Public Diplomacy and The Beijing Olympics: Narratives and Counter Narratives
The overall narrative for these Olympics seems somewhat ambivalent: “they were a rousing success, but…” But they could only take place in a totalitarian country where the government can direct resources at will towards any national project. But the protest zones were left empty and some of those wanting to protest were arrested after they filed their paperwork. But…But…But…
These codas marring an otherwise perfect Olympic performance may trouble a few perfection-seeking souls in the Chinese Communist Party (CCP) but the overall public diplomacy impact of China’s Olympics seems to have been positive. International audiences did not learn much more beyond what they already knew about issues most sensitive to the CCP, particularly the Tibet situation: namely, that it is bad, and that China should “Free Tibet,” but quite why or how remained unclear through most of the international press’ reporting. However, these same audiences learned a lot more about the rest of China from a variety of trusted and familiar sources: local news anchors, bloggers, newspaper writers, and national news reporters. They saw snippets on unusual Chinese food and heard about amazing cultural sites. They were bombarded with images of a clean and modern Beijing, and they saw a world-class event pulled off without a hitch.
This CPD Media Monitor followed the media coverage surrounding the 2008 Summer Olympic Games in Beijing, China from April to September 2008. The Monitor sought to highlight the narrative differences between the English-language Chinese press, particularly the government run news outlet Xinhua, and the international English-language press. By providing a comparison between the official Chinese Olympic narrative and the international media’s Olympic narrative, the Beijing Olympics Media Monitor provided a look at China’s effort at public diplomacy through the Olympics. Sometimes the local coverage and the international coverage converged, as it frequently did on stories about the spectacle of the Olympics and the rich culture of China, and at times the coverage diverged, particularly on issues related to human rights and media openness.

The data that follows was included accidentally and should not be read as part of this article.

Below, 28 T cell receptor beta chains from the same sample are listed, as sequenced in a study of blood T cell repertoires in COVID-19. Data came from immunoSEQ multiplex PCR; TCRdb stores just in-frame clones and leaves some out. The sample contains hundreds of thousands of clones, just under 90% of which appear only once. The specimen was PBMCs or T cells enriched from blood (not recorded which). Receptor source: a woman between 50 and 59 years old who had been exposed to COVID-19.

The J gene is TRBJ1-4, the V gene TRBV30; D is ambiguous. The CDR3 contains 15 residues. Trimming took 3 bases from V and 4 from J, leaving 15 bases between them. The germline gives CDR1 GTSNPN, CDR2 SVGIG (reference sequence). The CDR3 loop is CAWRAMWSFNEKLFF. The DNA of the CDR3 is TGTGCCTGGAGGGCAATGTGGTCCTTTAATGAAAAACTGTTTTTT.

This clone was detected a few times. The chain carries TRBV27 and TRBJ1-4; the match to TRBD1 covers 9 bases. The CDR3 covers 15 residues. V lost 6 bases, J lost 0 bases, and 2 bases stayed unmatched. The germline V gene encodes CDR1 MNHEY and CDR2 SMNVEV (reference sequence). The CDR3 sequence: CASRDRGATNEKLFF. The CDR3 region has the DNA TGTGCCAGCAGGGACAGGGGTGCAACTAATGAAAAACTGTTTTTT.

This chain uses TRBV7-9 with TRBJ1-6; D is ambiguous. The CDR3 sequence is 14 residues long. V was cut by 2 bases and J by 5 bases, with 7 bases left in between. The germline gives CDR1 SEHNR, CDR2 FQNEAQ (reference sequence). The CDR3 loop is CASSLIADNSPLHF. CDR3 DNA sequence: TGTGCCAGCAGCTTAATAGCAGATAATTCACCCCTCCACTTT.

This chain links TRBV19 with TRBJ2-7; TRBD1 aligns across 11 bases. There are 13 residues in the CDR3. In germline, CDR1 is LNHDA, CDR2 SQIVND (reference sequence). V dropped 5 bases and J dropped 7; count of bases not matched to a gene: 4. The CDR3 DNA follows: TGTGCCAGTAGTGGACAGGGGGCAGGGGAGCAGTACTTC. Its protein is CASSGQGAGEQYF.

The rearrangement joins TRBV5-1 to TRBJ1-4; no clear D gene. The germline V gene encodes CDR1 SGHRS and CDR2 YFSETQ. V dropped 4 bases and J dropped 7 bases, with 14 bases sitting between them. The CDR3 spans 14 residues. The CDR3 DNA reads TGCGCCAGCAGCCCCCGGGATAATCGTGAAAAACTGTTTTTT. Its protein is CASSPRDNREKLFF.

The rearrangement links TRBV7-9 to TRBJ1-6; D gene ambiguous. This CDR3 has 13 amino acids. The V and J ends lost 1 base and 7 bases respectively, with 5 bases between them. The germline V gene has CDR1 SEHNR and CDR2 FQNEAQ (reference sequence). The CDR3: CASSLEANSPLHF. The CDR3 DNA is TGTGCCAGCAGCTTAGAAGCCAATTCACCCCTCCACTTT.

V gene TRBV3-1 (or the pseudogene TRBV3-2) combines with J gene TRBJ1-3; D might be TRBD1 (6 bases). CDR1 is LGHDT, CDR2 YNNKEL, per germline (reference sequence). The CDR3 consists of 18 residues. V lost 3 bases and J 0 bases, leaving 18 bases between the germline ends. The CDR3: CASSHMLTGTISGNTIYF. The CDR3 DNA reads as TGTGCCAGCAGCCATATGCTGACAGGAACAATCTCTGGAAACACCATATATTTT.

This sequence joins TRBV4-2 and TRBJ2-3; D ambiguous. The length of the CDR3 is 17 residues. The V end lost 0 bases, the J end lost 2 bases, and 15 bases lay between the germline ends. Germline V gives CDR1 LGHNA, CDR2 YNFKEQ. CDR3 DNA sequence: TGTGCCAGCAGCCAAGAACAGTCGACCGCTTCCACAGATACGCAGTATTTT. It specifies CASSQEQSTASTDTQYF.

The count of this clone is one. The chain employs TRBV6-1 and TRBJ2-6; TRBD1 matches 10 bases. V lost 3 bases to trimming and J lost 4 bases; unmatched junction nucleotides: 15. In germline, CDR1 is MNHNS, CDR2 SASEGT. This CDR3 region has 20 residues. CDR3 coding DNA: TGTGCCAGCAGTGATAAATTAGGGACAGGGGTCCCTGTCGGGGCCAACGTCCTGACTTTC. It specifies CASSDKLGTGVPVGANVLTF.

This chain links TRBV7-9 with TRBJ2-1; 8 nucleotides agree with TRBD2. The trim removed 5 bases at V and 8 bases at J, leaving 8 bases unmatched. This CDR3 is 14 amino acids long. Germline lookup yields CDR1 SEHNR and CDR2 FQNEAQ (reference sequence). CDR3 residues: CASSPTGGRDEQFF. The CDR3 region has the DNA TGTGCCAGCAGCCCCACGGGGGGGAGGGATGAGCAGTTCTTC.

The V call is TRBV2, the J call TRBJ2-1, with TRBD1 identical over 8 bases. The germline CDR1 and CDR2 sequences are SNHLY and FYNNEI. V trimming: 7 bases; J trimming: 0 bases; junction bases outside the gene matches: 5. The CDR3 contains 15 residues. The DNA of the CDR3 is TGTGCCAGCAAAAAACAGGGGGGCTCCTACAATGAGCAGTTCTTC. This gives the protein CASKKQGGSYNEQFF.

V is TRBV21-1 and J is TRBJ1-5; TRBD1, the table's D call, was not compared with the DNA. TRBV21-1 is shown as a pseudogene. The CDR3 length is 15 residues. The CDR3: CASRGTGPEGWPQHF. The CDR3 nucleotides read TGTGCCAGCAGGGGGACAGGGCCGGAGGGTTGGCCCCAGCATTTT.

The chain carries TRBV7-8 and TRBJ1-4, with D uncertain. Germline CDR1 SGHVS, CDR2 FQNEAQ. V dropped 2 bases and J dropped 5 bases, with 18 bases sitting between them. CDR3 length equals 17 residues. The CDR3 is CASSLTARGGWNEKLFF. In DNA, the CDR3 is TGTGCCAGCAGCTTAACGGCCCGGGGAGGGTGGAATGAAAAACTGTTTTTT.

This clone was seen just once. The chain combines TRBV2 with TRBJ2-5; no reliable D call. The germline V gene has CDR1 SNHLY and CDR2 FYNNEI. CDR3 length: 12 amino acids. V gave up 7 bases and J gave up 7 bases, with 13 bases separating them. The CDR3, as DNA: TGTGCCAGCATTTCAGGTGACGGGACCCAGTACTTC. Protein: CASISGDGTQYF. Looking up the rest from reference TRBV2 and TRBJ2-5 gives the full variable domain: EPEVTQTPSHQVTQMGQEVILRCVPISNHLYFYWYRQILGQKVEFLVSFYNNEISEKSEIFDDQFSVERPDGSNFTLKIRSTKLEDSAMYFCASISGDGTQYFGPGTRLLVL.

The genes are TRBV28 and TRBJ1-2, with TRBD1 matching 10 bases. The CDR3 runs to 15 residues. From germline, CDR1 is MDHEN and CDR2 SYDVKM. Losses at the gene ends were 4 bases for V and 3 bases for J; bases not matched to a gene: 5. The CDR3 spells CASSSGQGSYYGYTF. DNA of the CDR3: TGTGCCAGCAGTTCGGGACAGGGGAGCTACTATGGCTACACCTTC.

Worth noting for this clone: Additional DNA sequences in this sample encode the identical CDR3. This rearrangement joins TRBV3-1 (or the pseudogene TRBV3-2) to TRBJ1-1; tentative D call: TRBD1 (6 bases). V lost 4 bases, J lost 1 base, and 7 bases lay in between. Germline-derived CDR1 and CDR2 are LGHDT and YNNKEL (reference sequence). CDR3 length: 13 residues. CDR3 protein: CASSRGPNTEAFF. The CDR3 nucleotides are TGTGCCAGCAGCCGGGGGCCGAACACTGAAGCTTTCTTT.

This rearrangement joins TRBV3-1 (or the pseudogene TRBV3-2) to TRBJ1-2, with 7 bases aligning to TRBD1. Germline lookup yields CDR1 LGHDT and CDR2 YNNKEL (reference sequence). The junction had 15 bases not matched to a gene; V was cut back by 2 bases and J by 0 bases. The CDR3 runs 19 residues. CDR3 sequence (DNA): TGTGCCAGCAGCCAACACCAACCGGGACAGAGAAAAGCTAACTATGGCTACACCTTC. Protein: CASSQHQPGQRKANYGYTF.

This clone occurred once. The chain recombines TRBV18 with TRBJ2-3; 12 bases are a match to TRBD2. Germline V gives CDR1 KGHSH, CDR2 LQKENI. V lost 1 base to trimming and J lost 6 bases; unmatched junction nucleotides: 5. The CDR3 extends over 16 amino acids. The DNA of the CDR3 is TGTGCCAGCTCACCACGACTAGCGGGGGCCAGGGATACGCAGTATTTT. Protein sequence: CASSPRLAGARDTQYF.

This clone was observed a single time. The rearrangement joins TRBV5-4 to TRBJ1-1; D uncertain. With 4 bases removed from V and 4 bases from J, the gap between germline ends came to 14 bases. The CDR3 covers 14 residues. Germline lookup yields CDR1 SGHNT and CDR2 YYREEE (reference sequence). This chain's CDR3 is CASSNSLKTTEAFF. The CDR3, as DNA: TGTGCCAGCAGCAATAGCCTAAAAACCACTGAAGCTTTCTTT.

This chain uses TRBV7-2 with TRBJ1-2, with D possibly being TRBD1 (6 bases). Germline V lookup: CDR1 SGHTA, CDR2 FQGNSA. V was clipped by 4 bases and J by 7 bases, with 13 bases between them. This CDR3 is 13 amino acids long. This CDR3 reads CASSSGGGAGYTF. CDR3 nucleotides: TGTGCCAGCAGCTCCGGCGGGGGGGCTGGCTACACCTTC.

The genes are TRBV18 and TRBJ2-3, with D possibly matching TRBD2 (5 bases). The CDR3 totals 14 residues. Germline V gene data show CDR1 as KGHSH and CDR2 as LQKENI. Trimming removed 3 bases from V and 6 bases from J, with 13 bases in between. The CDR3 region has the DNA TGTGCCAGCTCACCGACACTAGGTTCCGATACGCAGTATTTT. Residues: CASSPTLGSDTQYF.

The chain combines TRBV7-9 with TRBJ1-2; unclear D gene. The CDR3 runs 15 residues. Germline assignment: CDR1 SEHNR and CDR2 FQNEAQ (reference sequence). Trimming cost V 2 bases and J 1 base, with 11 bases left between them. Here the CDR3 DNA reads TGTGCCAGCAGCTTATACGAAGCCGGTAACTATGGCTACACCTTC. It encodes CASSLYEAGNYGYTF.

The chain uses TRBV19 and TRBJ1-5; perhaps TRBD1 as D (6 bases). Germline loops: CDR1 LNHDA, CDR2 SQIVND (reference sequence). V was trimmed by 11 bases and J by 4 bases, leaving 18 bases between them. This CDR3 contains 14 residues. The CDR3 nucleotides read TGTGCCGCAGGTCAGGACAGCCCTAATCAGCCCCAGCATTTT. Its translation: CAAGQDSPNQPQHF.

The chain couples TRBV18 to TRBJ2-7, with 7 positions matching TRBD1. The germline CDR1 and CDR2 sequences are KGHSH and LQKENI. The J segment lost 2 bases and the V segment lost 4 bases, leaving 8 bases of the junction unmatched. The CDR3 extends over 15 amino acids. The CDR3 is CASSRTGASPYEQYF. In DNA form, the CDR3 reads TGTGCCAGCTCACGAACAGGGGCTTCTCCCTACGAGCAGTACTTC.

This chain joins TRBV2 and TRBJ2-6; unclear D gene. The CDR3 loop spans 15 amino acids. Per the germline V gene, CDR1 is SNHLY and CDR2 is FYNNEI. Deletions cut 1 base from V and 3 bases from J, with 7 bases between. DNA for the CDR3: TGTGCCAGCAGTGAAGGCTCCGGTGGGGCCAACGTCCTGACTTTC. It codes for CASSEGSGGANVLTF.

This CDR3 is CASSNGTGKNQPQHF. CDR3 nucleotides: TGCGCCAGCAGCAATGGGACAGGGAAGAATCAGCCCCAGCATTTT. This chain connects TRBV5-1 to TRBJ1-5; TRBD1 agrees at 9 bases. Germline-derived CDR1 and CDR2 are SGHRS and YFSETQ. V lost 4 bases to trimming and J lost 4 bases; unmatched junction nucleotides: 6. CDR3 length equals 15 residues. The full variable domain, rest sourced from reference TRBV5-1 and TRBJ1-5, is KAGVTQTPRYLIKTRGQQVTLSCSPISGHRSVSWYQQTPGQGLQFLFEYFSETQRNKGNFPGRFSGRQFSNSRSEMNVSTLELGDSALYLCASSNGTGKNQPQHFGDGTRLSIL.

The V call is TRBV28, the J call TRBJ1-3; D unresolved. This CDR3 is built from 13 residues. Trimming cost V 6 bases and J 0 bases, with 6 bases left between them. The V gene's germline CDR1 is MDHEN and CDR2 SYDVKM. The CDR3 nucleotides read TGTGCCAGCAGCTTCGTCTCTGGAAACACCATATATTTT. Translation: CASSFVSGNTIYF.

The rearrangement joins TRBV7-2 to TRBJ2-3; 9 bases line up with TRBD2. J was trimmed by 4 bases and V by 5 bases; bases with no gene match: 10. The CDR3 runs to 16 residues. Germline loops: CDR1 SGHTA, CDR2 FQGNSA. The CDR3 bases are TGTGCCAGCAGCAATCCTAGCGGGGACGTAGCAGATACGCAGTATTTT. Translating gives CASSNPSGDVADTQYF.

The Beijing Olympics Media Monitor focused on five main areas of interest:
Human Rights Local News Coverage / International News Coverage;
Environmental Issues Local News Coverage / International News Coverage;
Culture Local News Coverage / International News Coverage;
Chinese Power Local News Coverage / International News Coverage;
Media Local News Coverage / International News Coverage.
Each of these subjects saw narratives emerge in the international press that were both favorable to and highly critical of China. The official Chinese press, on the other hand, always sought to put the best spin possible on any given issue. Through the course of the coverage it seemed clear that the strict narrative of the Chinese government would not be the story told by the international press regardless of how much the government tried to control press access to locations, the internet, or even at times their equipment. Whether or not the Chinese government’s narrative was the one the world heard seems, ultimately, to have mattered very little because at the end of the 2008 Olympic season the world’s knowledge of China had grown exponentially.
For the entire month of August it seemed that every subject imaginable could be tied to the Olympic Games and to China. Energy issues, algae blooms, air pollution, Coca-Cola, Darfur, doping, and pandas all found their way into Olympic coverage and all helped to tell the story of an emerging world power with a lot of problems and a great deal of clout. More than ever before China was on everyone’s mind. The sheer volume and variety of coverage, from long form news pieces on television and radio, to commercials using Chinese images to sell products to Westerners, make it impossible to say one story or one image won the day. In the run up to the Games the people of the world were introduced to China as a complex country. They heard about its human rights abuses, and its modern cities; they read about its environmental problems, and its many different minorities; they saw images of extraordinary wealth and simple rural life.
Through the broad ranging media coverage of the 2008 Olympic Games, China became much more than pandas, ping-pong, and the Great Wall. It became a real place, with real problems and real people. The story that emerged in Chinese media of a modern, vibrant, growing, culturally rich nation was echoed by the international media. Western news sources, particularly American broadcaster NBC noted China’s modernity, its development over the past thirty years, and the rich cultural tapestry of an ancient land. However, while the international press rarely missed an opportunity to report on issues of restricted protest rights, limited media access, and anything having to do with Tibet, the official Chinese press unfailingly down-played these difficult issues, vilified the subjects of such articles, or simply ignored the stories.
Nevertheless, the positive cultural narrative assiduously fostered by official Chinese media helped soften the truthful but harsh critiques of its Olympic policies and practices and may have created a context to better understand China, its people, and its policies. It is this very notion of improving cultural understanding that successful public diplomacy is all about. If China managed to facilitate a greater appreciation of its complex identity during the Olympics that is independent of any particular domestic or foreign policy practice, then it has arguably laid the foundation for greater public acceptance of Chinese policies in the future.
Selection of media coverage appears below in categories.
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